After a whirlwind week up in the State of Washington for our daughter Andrea’s wedding and to visit our sons Dan, and Drew with his wife Carmein, we flew back to Sacramento on the afternoon of the 4th of July and drove directly to Sausalito. We were able to hop onto the boat and get ourselves anchored out in Richardson Bay for a perfect view of the fireworks being shot off a barge just a short distance away from us. It was a clear, cool night. We BBQ’d shrimp and sat on the bow, wrapped in blankets, sipping wine, eating our shrimp and saying “uuuu” and “ahhhh” as the sky was bombarded with color and light.
Once the fireworks ended, we waited for the crowded anchorage to clear out before we motored back to our slip – there were some crazies out there with no navigation lights, or anchors that weren’t set right so they drifted, and we didn’t want to increase our chances of getting entangled with them.
The next morning, we drove over to Alameda and spent the entire day just getting to know the boat that I was going to test for “skipper” on. The first few hours, Rick and I did a thorough “pre-cruise” that would normally be done be 4-5 people as part of a Coastal Passage Making class. We found every little nick, every inoperative component of the boat and every thru-hull, we carefully examined the engine and I did it twice; if I was going to skipper this boat I wanted to be thoroughly aware of where everything was and how it worked.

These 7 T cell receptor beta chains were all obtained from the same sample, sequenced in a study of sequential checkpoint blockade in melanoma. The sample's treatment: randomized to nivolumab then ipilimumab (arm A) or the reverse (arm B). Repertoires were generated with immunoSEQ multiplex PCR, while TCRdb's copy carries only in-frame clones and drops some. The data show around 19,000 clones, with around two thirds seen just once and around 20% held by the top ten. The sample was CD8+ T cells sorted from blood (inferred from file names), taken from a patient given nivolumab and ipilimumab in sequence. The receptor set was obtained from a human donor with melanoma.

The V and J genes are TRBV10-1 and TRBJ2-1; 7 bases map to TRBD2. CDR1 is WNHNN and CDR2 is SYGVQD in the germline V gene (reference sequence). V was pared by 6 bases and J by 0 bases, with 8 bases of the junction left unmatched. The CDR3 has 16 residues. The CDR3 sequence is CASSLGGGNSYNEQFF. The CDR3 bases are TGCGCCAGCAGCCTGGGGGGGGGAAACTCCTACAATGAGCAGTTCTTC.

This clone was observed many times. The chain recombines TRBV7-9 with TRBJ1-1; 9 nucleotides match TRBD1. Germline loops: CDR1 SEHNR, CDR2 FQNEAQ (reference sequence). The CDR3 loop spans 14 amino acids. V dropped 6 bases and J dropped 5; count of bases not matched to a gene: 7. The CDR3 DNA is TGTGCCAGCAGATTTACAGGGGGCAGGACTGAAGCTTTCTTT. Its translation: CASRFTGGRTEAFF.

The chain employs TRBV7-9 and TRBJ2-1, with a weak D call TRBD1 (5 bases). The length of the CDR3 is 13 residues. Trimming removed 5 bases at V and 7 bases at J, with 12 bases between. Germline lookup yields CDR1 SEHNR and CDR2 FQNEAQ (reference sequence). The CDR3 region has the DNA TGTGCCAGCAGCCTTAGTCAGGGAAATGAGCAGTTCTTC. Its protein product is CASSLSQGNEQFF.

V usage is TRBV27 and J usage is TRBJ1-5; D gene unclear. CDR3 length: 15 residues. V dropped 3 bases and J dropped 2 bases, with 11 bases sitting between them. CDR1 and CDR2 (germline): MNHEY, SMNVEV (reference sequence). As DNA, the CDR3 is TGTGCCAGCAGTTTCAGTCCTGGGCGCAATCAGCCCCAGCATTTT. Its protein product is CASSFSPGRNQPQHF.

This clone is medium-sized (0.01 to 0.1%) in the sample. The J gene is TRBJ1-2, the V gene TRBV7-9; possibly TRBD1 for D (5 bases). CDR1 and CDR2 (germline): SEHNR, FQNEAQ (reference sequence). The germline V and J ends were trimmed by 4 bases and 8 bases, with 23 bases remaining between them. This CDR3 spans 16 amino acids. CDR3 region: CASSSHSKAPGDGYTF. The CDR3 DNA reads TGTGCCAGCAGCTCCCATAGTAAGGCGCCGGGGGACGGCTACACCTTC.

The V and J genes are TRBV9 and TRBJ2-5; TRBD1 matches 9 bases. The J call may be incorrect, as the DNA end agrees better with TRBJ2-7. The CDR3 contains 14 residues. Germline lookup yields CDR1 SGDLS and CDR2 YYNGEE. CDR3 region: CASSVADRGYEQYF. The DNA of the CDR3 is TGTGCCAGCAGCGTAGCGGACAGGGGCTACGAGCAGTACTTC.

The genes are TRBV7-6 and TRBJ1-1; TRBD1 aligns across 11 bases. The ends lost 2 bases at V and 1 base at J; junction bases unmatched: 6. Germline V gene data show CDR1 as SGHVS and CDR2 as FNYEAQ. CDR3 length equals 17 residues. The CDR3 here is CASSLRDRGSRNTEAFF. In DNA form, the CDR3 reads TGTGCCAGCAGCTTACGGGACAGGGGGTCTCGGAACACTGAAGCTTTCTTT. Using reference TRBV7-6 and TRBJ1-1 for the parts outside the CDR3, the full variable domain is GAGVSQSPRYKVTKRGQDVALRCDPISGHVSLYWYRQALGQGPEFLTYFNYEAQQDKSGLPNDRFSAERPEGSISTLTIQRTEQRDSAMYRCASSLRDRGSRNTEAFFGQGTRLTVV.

Then, we spent, I’d say, another seven hours taking turns motoring the boat around the marina. Some of the things you need to be “checked off” on as skipper include docking the boat by backing in, turning into the wind and away from the wind in tight quarters, and backing into a side dock. All day long, we did those maneuvers over and over again. By the time the day was finished, we both felt a lot more comfortable with those maneuvers, and felt reasonably sure we had a decent chance of being successful at our first try in performing each required manuever.